On Wednesday, NBC reported that the probe headed by U.S. Attorney John Durham that is examining the origins of the special counsel investigation into Russian election interference could be “nearing a conclusion.” That speculation is compounded by Barr’s testimony before Congress last month that he would not wait until after the presidential election to reveal Durham’s findings.
American Oversight has been investigating all of these alarming efforts to operationalize government institutions for the benefit of the president’s political interests; you can read more about those investigations here. For more on what else has gone on this week, keep reading:
American Oversight Calls on Justice Department to Investigate Senior Official for Misleading Statements: Emails we obtained show top Justice Department lawyer Gene Hamilton — a figure closely involved in many of the administration’s harsh immigration policies — emailing with a lawyer for the presidential transition team on Jan. 1, 2019, about a non-disclosure agreement he had signed for the transition. Why does that matter? Because two days later, during a deposition regarding one of the administration’s controversial immigration decisions, Hamilton testified that he had not spoken with the transition team about the agreement at all. We sent a letter to the department’s inspector general, calling for the office to investigate Hamilton’s statements.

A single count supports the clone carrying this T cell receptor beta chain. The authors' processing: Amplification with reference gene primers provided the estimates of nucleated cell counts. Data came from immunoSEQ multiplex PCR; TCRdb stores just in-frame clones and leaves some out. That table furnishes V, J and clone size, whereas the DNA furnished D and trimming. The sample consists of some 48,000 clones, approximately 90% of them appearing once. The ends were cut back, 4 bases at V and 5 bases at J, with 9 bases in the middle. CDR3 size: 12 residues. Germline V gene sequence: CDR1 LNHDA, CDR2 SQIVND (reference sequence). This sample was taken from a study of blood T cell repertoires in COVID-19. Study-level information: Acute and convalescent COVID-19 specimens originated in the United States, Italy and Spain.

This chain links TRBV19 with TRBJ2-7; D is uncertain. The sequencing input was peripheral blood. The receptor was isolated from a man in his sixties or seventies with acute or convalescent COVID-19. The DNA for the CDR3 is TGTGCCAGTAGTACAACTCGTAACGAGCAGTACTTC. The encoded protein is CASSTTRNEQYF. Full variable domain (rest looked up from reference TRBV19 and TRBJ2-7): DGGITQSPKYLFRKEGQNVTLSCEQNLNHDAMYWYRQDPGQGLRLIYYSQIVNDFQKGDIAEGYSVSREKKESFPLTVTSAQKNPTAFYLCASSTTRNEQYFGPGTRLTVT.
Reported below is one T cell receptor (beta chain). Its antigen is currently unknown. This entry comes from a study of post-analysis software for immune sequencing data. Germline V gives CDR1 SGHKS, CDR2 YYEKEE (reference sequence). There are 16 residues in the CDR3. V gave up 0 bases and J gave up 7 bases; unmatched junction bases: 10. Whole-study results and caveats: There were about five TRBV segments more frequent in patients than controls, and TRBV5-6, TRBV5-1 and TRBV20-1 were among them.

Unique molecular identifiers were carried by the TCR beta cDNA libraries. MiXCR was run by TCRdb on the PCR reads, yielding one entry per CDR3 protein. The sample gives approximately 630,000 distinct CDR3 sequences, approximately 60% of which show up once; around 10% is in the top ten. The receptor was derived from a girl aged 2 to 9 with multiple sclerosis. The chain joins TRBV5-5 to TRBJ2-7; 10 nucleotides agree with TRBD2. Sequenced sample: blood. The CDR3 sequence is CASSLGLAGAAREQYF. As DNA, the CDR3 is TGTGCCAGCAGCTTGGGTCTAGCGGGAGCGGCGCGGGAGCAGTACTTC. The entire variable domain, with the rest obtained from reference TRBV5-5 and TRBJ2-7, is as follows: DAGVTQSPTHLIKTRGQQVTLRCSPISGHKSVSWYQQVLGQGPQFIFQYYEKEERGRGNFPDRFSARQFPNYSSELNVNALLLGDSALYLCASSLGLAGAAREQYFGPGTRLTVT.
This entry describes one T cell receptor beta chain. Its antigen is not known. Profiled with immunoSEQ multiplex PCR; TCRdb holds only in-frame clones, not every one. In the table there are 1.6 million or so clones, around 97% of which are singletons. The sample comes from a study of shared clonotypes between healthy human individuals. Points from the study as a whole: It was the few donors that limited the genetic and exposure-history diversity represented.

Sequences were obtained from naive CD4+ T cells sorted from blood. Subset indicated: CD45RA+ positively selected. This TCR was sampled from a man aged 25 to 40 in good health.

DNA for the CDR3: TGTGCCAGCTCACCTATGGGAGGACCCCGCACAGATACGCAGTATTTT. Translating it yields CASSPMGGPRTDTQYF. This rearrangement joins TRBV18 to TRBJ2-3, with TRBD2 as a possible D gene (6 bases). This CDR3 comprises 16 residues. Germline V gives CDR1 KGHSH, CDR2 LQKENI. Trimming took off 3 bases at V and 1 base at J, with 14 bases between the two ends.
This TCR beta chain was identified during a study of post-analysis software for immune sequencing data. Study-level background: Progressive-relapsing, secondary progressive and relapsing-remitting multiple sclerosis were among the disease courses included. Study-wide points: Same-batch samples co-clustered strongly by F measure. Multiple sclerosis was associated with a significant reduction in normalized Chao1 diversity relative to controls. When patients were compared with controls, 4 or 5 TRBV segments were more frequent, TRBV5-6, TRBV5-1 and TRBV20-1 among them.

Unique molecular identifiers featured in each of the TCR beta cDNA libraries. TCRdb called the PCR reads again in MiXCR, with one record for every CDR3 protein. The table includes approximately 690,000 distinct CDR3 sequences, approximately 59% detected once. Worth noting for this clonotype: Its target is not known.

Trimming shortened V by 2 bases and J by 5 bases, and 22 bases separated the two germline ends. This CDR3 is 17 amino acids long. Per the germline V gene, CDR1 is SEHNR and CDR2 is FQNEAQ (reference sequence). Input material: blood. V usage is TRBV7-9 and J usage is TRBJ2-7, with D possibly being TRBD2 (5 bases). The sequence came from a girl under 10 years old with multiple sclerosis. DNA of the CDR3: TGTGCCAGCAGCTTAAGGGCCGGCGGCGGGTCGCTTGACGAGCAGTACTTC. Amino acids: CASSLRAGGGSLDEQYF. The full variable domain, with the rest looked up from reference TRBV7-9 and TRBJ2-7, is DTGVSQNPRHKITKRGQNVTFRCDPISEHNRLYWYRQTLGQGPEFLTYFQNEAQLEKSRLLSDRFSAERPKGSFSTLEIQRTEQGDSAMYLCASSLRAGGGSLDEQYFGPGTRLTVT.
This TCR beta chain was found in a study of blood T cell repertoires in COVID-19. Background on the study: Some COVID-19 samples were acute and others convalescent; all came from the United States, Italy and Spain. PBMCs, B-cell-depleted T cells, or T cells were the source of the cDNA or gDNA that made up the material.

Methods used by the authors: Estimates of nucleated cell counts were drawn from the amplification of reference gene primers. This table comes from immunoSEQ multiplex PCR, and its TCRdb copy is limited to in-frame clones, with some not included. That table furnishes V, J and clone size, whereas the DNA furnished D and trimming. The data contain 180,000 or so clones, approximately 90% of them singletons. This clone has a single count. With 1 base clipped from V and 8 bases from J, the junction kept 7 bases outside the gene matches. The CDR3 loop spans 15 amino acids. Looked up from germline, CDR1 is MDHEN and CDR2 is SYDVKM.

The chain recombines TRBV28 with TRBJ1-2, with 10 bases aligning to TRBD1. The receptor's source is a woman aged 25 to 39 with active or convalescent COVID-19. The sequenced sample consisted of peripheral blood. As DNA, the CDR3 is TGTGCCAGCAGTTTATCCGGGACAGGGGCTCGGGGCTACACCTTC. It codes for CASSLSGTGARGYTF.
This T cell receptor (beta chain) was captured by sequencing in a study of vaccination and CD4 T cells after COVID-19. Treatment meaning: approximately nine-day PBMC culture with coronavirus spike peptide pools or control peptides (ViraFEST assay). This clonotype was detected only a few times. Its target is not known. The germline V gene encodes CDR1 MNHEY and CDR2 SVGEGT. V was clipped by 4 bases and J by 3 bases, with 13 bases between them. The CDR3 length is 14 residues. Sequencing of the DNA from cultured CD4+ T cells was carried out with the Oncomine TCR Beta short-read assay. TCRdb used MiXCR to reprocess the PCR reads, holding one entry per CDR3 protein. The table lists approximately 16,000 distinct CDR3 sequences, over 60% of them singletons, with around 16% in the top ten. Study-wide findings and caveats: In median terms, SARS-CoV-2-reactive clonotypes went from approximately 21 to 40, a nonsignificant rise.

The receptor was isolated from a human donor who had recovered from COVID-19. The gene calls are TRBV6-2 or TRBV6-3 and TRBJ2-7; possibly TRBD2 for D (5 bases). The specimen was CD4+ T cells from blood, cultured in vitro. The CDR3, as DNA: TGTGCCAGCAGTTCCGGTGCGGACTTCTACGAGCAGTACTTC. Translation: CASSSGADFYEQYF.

Who Got CARES Act Funding, and Who Is Still Waiting?
On Tuesday, 10 Tampa Bay News reported on how local counties were still waiting on their share of the $400 million Congress designated in the CARES Act for helping states with the added expenses of holding elections in the middle of a deadly pandemic. Meanwhile, the Guardian reported that crisis pregnancy centers — organizations that operate as reproductive health clinics but often provide dubious treatment and push women away from seeking abortions — received at least $4 million in forgivable Payment Protection Program loans.
Who Can Get Coronavirus Tests, and Where Are The Tests? Despite whatever Trump might have been trying to claim in his disastrous interview with Axios reporter Jonathan Swan, the rising death toll from Covid-19 is both frightening and tragic. Especially when put next to the fact that, according to an Associated Press analysis, daily testing for the virus has declined over the past two weeks. Considering Trump’s recent remarks that the pandemic will just “go away like things go away,” the administration’s failings are all the more troubling. Our investigation into the federal government’s response to the pandemic continues to keep track of where federal money is going, as well as what’s behind the administration’s testing failures. Keep up with the latest on our Covid -19 investigations here.
And In Case You Missed It…: The House Foreign Affairs Committee has sent a letter demanding answers about allegations that Todd Chapman, the U.S. ambassador to Brazil, pressured members of President Jair Bolsonaro’s far-right government to lower ethanol tariffs so as to support the president’s reelection efforts. Yes, that should sound familiar.
Part of Investigation: